Daviess Community Hospital will officially take over providing ambulance service to the county at the beginning of the week.
During the Ambulance Advisory Board meeting Thursday morning at the hospital Ted Cline, DCH director of EMS, said the hospital has already had an ambulance active and service will officially take over Sunday night.
"As most of you have heard, we are planning on transitioning at midnight on July 14 and 15," said Cline. "We currently have one truck active doing outward runs from the hospital. It's been in place about two weeks now."
Cline said after the transition at the start of the week, DCH will take all emergency and non-emergency calls that come into 911.
"We have four trucks. Two will be based in Washington, one in Odon and one in Cannelburg," Cline said.
DCH Chief Operating Officer Keith Miller said in Cannelburg, home base for the ambulance service will be at the volunteer fire department and in Odon, the service is currently renting a suite from Parkview Village until a new station can be constructed on the North Daviess Medical Clinic property.
"We have had several conversations with (Sheriff) Gary Allison on the communication piece and logistics," said Miller, who said the closest ambulance will be dispatched first and dispatchers will be able to see in real time where those ambulances are located.
Miller said should three of the four ambulances be in service, the EMS staff will pause the transfer requests and trucks will report to where the closest call may come in.
Allison said until the sheriff's department gets its new system, the ambulance service will be dispatched off the repeater.
"Once we get our new system up and running, you will be the only ones using it," said Allison.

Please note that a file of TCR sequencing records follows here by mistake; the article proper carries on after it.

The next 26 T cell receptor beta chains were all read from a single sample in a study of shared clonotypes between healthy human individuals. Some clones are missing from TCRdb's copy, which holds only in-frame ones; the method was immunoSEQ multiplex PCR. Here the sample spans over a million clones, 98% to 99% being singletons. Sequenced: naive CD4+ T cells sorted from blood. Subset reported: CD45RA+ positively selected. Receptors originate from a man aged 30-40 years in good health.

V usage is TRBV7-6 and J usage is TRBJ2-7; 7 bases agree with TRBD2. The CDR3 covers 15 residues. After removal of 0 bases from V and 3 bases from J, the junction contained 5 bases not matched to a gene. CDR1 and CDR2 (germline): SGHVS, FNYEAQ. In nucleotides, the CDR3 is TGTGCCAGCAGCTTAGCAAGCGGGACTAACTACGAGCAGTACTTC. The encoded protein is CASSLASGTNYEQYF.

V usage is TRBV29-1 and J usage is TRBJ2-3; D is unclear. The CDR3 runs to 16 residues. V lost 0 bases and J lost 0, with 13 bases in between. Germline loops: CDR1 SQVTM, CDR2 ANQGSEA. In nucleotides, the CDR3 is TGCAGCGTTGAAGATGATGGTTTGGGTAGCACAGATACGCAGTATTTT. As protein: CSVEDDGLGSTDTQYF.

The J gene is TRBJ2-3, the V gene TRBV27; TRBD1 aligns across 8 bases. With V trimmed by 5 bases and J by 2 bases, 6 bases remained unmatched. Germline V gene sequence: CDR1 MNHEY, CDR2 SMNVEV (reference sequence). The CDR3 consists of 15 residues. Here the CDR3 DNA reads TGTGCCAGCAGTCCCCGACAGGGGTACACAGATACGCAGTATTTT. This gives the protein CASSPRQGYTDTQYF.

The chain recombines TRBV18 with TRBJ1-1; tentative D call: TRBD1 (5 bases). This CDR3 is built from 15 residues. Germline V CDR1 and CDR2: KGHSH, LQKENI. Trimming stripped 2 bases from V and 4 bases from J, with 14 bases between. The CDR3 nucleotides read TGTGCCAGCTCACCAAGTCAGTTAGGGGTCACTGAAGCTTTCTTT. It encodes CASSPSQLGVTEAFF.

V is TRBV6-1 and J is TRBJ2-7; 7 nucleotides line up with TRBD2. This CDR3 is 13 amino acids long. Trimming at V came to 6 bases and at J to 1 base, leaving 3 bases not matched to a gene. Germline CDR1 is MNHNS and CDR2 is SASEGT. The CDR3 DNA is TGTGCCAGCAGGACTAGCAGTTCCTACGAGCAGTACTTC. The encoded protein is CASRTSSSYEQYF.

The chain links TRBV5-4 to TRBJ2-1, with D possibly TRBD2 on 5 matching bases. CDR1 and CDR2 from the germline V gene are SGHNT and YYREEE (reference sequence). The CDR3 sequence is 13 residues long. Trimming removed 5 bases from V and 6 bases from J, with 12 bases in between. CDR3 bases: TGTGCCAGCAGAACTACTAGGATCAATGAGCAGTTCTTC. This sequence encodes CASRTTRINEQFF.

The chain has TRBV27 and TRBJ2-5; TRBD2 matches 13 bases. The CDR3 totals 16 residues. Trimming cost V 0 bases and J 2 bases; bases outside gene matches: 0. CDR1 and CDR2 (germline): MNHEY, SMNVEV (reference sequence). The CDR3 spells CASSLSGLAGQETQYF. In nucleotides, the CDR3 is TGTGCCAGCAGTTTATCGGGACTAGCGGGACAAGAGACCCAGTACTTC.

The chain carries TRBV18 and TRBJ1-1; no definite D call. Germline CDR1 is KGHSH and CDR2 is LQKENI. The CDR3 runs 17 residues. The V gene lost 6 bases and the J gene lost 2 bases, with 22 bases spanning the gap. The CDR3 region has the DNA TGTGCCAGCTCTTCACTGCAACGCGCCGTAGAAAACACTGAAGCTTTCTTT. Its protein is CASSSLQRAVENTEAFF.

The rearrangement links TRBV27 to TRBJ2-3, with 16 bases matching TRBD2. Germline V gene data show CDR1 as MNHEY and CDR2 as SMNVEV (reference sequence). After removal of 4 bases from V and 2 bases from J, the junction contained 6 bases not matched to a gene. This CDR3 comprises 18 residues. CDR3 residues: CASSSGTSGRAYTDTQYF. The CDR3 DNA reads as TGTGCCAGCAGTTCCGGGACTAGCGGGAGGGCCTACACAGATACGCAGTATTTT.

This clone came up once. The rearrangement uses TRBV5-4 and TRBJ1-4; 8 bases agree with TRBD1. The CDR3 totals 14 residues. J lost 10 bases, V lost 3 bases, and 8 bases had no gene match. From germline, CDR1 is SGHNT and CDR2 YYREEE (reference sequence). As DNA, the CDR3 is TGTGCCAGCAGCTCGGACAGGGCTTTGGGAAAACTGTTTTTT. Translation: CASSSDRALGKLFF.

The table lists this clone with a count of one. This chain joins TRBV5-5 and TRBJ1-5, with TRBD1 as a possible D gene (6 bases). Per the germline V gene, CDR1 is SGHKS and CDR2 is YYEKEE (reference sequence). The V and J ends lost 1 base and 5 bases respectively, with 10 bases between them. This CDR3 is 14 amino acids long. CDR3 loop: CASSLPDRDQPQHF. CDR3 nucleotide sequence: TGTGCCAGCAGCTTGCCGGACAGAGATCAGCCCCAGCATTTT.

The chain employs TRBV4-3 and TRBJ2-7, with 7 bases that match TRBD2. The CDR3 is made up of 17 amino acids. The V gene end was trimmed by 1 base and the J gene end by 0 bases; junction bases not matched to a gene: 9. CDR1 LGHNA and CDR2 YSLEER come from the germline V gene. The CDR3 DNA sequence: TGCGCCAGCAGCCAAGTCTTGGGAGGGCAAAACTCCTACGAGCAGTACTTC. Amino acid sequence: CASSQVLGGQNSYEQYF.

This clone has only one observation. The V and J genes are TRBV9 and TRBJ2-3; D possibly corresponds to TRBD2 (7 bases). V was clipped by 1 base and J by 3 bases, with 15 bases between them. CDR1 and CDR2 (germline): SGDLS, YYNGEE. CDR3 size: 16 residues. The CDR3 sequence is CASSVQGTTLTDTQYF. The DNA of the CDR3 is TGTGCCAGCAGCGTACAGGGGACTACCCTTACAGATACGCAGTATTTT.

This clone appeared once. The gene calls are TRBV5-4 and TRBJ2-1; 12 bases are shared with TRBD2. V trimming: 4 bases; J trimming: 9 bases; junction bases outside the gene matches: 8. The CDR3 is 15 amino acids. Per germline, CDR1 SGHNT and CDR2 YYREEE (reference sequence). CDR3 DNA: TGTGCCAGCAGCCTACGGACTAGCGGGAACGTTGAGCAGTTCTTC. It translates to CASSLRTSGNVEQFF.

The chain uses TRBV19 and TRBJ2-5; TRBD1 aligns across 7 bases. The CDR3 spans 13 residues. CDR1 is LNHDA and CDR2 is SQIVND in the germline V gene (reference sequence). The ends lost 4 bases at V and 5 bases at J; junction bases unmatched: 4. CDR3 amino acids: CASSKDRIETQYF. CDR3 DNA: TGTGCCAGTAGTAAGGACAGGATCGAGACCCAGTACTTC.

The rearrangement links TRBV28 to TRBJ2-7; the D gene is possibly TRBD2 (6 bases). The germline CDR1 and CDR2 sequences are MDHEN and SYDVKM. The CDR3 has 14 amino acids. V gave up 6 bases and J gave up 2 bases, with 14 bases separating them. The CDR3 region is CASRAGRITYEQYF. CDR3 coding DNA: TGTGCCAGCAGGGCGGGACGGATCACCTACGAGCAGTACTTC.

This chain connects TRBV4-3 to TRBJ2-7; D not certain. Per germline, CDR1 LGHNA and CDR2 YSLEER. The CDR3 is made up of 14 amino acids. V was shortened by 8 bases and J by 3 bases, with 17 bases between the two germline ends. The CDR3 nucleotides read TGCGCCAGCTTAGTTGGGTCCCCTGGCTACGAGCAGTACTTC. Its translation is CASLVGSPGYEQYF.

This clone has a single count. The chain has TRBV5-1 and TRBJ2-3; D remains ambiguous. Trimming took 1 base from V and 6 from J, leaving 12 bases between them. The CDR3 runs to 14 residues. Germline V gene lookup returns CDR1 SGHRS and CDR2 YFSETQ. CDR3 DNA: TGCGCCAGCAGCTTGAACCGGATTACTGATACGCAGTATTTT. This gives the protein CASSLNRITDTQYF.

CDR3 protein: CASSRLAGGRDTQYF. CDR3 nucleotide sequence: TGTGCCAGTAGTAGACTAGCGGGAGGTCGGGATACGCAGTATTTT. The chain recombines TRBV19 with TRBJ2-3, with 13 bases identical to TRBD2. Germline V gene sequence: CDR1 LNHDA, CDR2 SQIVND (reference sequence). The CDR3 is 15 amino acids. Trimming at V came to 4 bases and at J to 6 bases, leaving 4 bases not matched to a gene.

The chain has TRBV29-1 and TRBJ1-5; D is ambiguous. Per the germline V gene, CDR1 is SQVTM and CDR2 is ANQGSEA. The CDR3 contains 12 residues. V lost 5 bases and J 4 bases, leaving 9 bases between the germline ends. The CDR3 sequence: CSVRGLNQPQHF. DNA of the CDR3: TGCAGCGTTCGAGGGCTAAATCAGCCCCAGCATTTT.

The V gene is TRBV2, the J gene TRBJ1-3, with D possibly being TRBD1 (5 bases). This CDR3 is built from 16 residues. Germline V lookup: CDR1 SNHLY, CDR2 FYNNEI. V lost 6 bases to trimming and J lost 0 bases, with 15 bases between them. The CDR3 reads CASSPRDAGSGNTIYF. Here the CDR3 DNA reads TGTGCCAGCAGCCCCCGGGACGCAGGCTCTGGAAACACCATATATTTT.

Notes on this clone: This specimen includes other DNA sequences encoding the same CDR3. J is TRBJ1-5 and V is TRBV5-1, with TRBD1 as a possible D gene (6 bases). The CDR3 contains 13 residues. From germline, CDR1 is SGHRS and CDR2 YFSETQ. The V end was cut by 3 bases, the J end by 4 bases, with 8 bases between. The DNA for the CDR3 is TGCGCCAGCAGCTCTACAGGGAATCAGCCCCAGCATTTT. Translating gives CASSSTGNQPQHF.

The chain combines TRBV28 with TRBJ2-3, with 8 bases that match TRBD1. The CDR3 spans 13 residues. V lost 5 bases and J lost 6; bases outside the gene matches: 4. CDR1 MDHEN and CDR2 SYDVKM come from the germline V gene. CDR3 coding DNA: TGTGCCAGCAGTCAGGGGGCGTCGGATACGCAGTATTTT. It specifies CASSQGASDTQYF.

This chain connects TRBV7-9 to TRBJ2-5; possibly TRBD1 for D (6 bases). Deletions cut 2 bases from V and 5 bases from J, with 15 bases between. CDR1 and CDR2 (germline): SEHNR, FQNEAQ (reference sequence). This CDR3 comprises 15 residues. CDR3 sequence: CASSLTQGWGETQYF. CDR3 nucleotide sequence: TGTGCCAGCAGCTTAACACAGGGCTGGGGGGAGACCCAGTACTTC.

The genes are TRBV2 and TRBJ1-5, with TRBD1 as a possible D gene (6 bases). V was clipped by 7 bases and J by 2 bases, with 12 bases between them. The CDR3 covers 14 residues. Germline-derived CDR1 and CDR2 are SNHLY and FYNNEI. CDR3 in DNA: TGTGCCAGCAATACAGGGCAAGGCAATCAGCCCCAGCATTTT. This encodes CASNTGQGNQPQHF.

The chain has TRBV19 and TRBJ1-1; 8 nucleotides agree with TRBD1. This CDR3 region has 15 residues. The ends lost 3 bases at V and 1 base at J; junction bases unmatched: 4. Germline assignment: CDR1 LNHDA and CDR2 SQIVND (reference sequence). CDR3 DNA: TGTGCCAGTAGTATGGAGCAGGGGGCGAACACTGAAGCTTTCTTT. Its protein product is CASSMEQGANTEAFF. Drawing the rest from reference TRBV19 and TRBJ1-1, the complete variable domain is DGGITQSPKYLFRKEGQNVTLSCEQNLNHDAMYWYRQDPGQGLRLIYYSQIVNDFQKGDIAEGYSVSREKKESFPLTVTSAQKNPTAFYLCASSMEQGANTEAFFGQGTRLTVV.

Miller stressed the importance of calling 911 when there is an emergency.
"We will be doing a big push for those to be using 911. In the past, people would call the stations directly," said Miller, who said all calls should come through 911 or the sheriff's department.
Cline said while the name of the service provider in Daviess County will be different, those needing assistance should see little change.
"You're going to get the same service," he said. "We just have a different name."
Ambulance service, Miller said, would also still be provided at special events around the county.
"We want our crews to be present and visible in the community," said Miller. "They can still be in service and out in the public."
Nathan Gabhart, president of the Daviess County Commissioners, said a lot of work has gone into making the transition from Southwest Medical, whose owners decided to retire, to the hospital's service.
"We have a lot of work from a lot of people in this room," said Gabhart. "Our constituents will be well taken care of."
The hospital's contract with the county to provide the ambulance service is for five years and comes at an annual cost of $575,000.
Southwest Medical's contract with the county runs through the end of the year. Gabhart said in February the county will still pay the contract through the end of the year.